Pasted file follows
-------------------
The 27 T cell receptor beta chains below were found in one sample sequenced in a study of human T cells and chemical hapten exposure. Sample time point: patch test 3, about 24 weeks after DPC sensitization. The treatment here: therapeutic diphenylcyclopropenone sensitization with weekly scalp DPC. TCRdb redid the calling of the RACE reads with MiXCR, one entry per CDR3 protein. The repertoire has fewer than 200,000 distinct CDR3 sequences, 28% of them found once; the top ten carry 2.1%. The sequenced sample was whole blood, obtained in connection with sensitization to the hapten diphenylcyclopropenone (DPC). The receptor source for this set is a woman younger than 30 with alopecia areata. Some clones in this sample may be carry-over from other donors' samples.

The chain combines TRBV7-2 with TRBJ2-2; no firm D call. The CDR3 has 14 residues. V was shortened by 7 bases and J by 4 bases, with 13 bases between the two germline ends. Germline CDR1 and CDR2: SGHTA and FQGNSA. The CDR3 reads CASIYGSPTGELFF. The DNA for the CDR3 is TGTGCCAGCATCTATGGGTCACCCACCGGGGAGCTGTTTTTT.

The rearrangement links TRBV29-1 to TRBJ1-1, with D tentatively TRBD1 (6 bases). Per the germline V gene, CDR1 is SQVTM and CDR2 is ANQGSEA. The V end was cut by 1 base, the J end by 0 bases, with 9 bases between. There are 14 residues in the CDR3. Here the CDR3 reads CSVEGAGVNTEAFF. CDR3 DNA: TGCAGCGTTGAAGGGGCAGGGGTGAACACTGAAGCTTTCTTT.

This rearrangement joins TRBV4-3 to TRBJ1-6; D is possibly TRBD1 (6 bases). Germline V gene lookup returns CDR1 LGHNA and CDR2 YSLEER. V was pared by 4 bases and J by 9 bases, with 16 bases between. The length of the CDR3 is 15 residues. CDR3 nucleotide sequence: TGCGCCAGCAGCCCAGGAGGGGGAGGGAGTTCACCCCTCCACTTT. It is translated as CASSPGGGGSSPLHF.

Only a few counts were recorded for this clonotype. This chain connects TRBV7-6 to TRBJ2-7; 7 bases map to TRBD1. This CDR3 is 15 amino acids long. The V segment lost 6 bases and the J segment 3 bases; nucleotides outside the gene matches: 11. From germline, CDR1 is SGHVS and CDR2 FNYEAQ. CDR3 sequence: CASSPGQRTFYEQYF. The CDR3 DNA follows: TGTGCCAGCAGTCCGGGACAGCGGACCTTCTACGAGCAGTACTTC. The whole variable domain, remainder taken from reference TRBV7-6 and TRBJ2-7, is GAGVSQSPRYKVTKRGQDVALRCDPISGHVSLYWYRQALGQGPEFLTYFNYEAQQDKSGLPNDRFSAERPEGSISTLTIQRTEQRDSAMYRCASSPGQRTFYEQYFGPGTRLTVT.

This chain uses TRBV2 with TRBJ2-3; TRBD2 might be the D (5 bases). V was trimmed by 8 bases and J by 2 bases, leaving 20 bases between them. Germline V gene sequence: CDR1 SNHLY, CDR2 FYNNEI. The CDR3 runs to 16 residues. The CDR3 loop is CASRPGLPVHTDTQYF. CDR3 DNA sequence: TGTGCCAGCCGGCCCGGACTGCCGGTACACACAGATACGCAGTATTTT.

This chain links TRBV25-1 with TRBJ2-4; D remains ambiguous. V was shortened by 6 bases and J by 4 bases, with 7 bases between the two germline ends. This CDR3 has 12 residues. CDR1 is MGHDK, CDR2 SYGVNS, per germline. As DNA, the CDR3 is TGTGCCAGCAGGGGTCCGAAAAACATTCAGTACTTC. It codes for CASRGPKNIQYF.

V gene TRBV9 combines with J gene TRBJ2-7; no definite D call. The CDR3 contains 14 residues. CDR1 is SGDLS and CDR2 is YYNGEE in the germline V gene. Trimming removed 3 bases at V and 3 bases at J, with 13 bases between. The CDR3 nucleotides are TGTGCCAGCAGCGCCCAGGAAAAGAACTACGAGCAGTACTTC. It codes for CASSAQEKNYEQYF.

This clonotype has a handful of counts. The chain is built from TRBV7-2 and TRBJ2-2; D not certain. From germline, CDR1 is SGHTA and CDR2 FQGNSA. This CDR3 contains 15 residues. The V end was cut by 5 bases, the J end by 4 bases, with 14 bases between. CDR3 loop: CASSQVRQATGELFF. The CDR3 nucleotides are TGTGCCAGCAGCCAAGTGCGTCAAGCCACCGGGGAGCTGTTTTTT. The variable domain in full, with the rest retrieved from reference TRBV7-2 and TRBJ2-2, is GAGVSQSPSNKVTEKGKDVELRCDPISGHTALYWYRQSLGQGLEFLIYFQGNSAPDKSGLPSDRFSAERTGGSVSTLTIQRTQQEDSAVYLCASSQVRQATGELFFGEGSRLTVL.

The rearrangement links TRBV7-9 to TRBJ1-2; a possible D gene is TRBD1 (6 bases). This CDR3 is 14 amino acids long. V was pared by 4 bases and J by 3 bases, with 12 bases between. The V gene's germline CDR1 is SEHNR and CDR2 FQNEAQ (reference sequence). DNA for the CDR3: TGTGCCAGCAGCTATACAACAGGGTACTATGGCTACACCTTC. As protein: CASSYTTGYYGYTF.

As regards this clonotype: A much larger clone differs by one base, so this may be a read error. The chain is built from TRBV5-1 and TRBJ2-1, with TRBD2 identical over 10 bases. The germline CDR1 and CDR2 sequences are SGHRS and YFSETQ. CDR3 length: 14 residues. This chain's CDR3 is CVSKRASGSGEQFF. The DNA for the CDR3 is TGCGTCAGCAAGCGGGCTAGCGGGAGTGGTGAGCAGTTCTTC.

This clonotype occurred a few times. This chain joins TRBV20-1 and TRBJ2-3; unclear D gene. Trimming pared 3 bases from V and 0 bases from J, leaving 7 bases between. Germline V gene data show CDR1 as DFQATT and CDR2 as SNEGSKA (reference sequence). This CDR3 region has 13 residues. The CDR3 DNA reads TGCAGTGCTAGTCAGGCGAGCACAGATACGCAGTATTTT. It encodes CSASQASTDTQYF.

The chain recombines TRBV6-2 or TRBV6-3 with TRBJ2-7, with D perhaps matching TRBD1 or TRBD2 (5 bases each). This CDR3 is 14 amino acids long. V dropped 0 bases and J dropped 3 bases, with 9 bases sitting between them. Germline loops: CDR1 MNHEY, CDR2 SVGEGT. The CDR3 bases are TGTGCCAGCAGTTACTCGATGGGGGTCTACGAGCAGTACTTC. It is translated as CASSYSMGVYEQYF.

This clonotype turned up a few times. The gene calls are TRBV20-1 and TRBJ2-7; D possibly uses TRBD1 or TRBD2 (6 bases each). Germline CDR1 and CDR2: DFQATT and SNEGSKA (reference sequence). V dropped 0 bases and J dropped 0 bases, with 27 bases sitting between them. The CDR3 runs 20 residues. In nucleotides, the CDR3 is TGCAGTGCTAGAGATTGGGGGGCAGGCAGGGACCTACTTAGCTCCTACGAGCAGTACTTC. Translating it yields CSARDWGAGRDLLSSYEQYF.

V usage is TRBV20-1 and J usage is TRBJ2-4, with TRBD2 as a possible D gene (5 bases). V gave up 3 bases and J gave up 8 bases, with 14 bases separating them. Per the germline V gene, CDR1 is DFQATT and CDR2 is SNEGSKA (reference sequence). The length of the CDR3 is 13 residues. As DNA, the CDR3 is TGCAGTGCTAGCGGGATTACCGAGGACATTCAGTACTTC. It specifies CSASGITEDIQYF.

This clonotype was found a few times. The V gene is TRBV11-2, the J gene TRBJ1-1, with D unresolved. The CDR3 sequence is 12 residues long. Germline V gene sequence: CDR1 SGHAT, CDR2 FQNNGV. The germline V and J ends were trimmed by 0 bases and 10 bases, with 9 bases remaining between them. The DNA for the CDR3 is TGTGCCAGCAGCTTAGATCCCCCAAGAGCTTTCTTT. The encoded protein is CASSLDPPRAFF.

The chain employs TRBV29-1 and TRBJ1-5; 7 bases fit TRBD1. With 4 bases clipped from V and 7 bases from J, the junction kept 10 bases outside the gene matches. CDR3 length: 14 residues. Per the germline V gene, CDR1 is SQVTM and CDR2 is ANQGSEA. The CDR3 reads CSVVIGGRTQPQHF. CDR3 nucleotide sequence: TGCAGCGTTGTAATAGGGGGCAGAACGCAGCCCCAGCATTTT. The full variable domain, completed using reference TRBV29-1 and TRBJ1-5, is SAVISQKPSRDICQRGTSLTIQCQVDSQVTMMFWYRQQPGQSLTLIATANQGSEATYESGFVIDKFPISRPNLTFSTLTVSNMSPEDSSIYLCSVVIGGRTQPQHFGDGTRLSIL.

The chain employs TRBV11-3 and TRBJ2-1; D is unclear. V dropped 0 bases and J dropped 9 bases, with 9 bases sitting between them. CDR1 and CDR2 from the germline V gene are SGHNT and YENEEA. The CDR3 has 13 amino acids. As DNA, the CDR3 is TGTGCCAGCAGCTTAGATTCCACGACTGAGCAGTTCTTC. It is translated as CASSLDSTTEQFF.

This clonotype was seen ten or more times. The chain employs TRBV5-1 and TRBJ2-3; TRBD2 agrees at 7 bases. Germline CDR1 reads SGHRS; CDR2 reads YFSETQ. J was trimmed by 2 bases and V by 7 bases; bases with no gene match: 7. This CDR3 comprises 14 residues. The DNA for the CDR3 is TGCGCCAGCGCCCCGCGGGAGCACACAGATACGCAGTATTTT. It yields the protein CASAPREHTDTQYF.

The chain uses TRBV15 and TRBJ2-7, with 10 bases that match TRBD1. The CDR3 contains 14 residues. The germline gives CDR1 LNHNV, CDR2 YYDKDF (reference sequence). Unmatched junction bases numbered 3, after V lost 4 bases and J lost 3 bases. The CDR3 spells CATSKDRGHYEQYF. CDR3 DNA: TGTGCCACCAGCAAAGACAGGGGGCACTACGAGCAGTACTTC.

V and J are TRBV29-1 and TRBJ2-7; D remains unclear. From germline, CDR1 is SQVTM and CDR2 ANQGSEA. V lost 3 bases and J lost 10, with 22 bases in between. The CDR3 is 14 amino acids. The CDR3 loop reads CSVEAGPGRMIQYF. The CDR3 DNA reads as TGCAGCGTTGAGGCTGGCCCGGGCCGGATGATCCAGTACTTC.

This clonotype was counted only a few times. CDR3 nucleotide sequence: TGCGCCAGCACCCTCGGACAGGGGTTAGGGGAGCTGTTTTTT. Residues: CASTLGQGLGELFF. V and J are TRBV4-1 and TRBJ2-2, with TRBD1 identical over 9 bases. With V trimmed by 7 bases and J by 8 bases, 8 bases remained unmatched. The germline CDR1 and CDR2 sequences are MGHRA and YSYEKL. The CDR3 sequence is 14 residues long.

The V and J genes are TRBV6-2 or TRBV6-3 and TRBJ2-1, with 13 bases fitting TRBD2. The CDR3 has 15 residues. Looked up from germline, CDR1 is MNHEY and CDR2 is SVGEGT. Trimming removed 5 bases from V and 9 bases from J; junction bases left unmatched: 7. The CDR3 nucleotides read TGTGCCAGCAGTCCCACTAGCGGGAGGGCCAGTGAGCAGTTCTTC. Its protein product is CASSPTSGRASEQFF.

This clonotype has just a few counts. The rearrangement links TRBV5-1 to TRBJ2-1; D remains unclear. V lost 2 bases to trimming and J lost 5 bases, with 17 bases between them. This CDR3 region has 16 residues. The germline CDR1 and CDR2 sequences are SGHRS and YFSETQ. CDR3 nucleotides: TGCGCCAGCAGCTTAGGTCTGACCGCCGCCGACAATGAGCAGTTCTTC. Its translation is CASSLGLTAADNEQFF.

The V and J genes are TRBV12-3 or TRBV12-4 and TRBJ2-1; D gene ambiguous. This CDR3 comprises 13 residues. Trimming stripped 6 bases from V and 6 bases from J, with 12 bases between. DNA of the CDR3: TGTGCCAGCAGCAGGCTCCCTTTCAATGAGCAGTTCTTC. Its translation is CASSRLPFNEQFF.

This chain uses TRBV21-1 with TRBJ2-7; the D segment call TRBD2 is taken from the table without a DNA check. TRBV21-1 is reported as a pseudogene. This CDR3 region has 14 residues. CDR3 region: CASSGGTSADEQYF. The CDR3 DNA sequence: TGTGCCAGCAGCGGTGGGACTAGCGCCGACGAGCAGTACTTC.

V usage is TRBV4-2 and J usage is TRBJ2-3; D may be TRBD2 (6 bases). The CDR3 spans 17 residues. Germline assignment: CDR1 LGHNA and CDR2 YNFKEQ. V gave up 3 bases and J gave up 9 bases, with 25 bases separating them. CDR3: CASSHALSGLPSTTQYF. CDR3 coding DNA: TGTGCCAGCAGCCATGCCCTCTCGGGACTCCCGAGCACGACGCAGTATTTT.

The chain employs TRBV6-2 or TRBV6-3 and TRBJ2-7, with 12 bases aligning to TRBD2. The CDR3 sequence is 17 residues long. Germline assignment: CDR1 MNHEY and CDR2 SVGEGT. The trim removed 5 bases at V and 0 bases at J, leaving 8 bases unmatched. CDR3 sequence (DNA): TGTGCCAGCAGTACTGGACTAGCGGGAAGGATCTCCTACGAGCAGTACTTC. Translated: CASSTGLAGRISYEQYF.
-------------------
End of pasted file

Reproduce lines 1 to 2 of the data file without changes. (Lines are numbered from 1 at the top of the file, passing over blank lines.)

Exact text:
The 27 T cell receptor beta chains below were found in one sample sequenced in a study of human T cells and chemical hapten exposure. Sample time point: patch test 3, about 24 weeks after DPC sensitization. The treatment here: therapeutic diphenylcyclopropenone sensitization with weekly scalp DPC. TCRdb redid the calling of the RACE reads with MiXCR, one entry per CDR3 protein. The repertoire has fewer than 200,000 distinct CDR3 sequences, 28% of them found once; the top ten carry 2.1%. The sequenced sample was whole blood, obtained in connection with sensitization to the hapten diphenylcyclopropenone (DPC). The receptor source for this set is a woman younger than 30 with alopecia areata. Some clones in this sample may be carry-over from other donors' samples.

The chain combines TRBV7-2 with TRBJ2-2; no firm D call. The CDR3 has 14 residues. V was shortened by 7 bases and J by 4 bases, with 13 bases between the two germline ends. Germline CDR1 and CDR2: SGHTA and FQGNSA. The CDR3 reads CASIYGSPTGELFF. The DNA for the CDR3 is TGTGCCAGCATCTATGGGTCACCCACCGGGGAGCTGTTTTTT.